Dancing or just watching?
Of course, we are not entirely sedentary. No, sirree! Yet, let's face it, we do seem to have a preference for spectator activities rather than those involving active participation. But how about dancing? I mean ballroom dancing, a topic on my mind since reading an advance copy of Rebecca Smith's fascinating article in this issue [page 54] about the resurgence of ballroom dancing in the AIDS-conscious, monogamous nineties.
The idea of touch dancing as the latest form of safe sex is intriguing. Was there, absolutely incidentally, ever a time when sex actually was safe? Just asking! But perhaps sex (safe or otherwise) might indeed make dancing attractive and more than a spectator sport for many more individuals. Ballroom dancing was always something very special in the dance world.
Personally, I was eternally a wallflower. I can't dance. (It's not that, like Fred Astaire, I won't dance; after all, why should he?) It's much more basic. I can't dance. One leg doesn't go with the other with any degree of cohesion that might be tolerable in polite society. In ballroom dancing I was, like a lot of people nowadays, strictly a sitter-out. I never learned. Once, in 1950, when I was chairman of the Oxford University Ballet Club, the club got itself unwisely involved with the Cambridge University Ballet Club in giving a charity ball at which Princess Margaret was to be the guest of honor. As leader of the Oxford contingent, it was to be my privilege to whirl the unlucky princess around the floor in some kind of ritual first waltz.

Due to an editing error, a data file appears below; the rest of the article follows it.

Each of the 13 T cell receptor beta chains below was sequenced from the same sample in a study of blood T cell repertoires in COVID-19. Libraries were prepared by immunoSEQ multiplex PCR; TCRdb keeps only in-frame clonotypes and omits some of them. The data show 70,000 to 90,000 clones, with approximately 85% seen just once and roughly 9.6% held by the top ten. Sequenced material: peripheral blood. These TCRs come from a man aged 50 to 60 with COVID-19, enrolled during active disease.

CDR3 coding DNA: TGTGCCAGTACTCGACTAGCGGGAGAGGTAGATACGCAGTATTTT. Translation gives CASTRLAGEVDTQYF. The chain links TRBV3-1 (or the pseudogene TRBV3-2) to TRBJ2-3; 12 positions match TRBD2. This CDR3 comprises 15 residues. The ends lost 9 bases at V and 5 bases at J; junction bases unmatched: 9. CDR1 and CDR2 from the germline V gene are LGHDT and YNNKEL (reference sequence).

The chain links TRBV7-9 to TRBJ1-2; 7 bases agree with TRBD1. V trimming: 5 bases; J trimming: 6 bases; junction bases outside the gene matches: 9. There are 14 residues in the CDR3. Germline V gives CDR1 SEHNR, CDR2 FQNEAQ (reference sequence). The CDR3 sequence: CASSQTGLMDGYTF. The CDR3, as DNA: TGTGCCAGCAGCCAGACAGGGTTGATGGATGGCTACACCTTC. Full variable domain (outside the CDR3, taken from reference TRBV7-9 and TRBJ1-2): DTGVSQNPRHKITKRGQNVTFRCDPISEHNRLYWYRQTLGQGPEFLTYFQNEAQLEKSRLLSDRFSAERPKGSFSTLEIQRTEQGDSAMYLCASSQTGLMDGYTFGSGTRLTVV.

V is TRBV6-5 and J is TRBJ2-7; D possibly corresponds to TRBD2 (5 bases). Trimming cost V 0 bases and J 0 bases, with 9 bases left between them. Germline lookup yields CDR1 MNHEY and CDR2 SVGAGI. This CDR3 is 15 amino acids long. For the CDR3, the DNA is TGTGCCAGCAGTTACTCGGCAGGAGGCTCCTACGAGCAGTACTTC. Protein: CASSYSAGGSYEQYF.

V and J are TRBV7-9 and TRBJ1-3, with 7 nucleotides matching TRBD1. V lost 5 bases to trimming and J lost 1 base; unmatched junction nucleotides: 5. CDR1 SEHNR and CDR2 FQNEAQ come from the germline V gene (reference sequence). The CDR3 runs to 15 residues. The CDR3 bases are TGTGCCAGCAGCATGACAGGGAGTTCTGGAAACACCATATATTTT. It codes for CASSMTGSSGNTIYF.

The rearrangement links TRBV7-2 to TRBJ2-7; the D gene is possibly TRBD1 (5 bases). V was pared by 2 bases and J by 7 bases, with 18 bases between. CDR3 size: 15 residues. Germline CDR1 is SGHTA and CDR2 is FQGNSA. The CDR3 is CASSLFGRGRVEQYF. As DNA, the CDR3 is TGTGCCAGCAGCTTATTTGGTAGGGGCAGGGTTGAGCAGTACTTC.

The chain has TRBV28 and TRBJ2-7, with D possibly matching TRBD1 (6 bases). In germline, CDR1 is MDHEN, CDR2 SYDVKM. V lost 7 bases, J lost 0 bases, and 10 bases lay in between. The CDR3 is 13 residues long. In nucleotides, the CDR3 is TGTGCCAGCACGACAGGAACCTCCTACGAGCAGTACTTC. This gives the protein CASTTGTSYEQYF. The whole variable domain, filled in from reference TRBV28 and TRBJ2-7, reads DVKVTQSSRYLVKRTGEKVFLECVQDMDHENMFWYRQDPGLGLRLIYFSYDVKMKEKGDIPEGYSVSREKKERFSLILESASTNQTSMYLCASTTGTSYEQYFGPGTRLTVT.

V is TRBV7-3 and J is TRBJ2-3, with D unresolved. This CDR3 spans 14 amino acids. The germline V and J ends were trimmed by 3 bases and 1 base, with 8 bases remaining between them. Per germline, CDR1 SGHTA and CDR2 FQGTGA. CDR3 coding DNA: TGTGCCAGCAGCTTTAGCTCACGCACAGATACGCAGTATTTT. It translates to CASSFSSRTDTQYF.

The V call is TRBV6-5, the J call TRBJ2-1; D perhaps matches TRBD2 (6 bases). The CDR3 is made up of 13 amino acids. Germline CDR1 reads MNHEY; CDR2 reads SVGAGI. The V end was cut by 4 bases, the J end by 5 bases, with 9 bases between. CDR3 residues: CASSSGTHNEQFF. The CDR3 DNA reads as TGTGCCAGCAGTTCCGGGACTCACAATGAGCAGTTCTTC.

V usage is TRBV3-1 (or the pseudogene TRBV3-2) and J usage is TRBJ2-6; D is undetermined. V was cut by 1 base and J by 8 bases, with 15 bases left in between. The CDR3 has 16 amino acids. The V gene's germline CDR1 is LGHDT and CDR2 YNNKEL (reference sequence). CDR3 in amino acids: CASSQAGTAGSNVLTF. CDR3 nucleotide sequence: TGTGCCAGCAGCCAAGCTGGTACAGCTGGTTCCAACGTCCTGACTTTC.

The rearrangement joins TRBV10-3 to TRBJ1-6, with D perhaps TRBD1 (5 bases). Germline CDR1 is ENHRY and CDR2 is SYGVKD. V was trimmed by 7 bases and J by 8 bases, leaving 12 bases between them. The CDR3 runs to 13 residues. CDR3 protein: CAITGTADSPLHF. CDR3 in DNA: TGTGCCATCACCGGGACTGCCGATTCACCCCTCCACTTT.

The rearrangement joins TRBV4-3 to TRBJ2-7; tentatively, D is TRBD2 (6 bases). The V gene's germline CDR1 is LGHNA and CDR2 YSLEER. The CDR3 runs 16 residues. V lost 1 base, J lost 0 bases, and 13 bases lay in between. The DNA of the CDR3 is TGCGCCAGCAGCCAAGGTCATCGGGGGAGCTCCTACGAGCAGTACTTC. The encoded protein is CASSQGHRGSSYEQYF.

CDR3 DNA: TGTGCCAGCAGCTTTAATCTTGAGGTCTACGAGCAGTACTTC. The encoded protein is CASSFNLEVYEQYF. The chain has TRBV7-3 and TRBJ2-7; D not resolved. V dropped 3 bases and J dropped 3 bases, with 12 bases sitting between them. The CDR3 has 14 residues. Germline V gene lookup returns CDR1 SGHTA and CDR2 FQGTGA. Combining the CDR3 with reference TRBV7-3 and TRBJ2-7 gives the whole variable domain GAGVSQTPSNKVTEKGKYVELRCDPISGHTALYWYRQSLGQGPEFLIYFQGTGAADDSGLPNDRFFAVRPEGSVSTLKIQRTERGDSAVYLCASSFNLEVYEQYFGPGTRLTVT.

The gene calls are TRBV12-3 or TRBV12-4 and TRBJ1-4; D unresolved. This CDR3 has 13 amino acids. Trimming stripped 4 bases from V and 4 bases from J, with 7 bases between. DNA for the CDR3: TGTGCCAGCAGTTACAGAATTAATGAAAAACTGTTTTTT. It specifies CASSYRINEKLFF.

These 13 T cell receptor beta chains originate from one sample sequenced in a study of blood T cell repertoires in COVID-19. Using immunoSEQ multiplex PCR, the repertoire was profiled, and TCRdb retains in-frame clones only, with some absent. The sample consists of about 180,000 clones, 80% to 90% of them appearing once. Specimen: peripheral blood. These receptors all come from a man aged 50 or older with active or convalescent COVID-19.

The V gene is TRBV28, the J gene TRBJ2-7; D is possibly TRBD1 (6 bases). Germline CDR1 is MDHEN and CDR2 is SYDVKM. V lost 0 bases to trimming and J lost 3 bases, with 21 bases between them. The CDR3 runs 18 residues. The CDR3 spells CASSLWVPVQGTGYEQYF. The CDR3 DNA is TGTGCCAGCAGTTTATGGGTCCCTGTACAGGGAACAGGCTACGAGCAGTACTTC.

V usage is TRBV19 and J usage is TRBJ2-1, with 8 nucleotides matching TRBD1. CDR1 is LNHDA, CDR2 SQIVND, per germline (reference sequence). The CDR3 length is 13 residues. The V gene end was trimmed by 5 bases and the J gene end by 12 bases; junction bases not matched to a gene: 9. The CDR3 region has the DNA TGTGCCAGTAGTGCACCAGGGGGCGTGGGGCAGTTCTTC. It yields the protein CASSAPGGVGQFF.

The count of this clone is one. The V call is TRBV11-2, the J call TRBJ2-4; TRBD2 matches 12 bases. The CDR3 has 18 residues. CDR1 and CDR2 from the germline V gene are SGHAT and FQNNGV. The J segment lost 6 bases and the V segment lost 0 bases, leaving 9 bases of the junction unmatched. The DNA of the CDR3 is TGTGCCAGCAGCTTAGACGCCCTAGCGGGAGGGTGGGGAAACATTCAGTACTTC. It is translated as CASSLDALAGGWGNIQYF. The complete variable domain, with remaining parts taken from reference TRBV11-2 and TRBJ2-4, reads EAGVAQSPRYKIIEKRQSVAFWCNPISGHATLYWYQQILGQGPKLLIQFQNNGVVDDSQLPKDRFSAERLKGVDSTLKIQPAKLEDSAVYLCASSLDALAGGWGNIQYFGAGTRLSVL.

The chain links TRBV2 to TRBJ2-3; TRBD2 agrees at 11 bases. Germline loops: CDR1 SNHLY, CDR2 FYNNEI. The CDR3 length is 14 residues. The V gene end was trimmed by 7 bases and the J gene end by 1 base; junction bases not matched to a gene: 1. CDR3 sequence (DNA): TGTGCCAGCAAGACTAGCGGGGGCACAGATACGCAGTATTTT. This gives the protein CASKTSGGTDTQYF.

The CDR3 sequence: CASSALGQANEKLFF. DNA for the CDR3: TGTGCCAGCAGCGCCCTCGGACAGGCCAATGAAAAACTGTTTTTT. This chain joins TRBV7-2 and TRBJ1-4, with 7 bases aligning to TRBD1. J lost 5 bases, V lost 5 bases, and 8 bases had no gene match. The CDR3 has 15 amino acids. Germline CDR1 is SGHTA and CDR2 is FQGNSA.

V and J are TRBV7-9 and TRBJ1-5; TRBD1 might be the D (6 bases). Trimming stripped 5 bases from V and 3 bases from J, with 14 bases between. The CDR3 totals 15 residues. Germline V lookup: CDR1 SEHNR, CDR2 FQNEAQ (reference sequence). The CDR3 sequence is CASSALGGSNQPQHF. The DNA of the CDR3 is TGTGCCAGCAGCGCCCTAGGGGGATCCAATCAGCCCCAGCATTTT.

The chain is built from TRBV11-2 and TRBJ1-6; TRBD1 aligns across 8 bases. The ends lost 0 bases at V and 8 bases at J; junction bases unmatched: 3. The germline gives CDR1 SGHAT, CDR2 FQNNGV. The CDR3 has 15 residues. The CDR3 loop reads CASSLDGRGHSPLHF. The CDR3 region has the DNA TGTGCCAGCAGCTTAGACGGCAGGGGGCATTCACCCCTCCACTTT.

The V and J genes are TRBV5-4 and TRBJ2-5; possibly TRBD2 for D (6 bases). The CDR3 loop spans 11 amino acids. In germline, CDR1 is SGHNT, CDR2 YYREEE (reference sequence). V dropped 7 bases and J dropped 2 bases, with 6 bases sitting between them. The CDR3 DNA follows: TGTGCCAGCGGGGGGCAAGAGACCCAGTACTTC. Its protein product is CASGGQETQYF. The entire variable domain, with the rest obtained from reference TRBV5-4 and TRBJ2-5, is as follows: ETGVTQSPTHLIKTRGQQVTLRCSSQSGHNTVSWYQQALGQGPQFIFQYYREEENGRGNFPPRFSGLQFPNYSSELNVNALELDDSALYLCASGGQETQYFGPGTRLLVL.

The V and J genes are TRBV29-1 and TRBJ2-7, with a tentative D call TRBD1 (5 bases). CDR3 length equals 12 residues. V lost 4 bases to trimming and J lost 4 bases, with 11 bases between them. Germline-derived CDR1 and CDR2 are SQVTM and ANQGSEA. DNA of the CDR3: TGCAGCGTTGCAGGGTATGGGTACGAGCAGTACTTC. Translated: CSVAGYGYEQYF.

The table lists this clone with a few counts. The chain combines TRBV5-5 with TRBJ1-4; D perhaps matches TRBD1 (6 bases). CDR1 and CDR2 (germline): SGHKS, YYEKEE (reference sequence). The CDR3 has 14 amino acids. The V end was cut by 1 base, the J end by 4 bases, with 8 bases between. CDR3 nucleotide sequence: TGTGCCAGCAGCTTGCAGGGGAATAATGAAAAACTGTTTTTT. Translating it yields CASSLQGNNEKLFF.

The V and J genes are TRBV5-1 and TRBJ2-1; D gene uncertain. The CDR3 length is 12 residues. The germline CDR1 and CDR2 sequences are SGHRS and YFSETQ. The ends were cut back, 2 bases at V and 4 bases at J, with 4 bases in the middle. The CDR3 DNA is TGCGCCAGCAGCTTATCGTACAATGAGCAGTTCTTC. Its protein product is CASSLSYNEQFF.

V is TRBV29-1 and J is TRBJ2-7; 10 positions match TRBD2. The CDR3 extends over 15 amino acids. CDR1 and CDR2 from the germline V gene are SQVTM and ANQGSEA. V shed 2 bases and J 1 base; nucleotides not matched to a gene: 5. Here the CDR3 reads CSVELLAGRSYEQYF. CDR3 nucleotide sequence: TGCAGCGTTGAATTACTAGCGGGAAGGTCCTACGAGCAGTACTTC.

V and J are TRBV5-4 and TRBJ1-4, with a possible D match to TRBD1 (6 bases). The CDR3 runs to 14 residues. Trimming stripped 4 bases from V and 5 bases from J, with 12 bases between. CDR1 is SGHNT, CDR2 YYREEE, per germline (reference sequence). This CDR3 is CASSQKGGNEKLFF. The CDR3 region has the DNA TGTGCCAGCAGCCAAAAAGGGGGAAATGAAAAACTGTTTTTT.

As the date approached, it felt more and more like an invitation to a beheading. I tried practicing my one-two-three, one-two-three; but, although at that time I even had the rude rudiments of classic dance at my toe-tips, the one-two-three stuff never worked for me. It always came out one-two-and-a-half-six. God never meant me to waltz, fox-trot, or rumba. He meant me to be liberated by the private space and self-hypnosis of Chubby Checker's twist.
Oh, what happened at Oxford? you ask. Do you know, by a kind of blessed Freudian mechanism, I have virtually forgotten. I think I rather shamefully claimed some manner of minor indisposition, and my place was eagerly snapped up by a forgotten dancing fool, doubtless some scion of a noble family, far more suitable to waltz the good Princess Margaret to fairyland than my all-too-humble self. Anyway, that's me and ballroom dancing. It was always something to watch rather than do; yet even watching it left me slightly suspicious.
After all, where is the theatrical boundary between the dances we are meant to do ourselves and the dances it is permissible (indeed, overwhelmingly pleasurable) to watch? It is, you will surely agree, a boundary that has of late become hazier and perhaps a tad more disputable.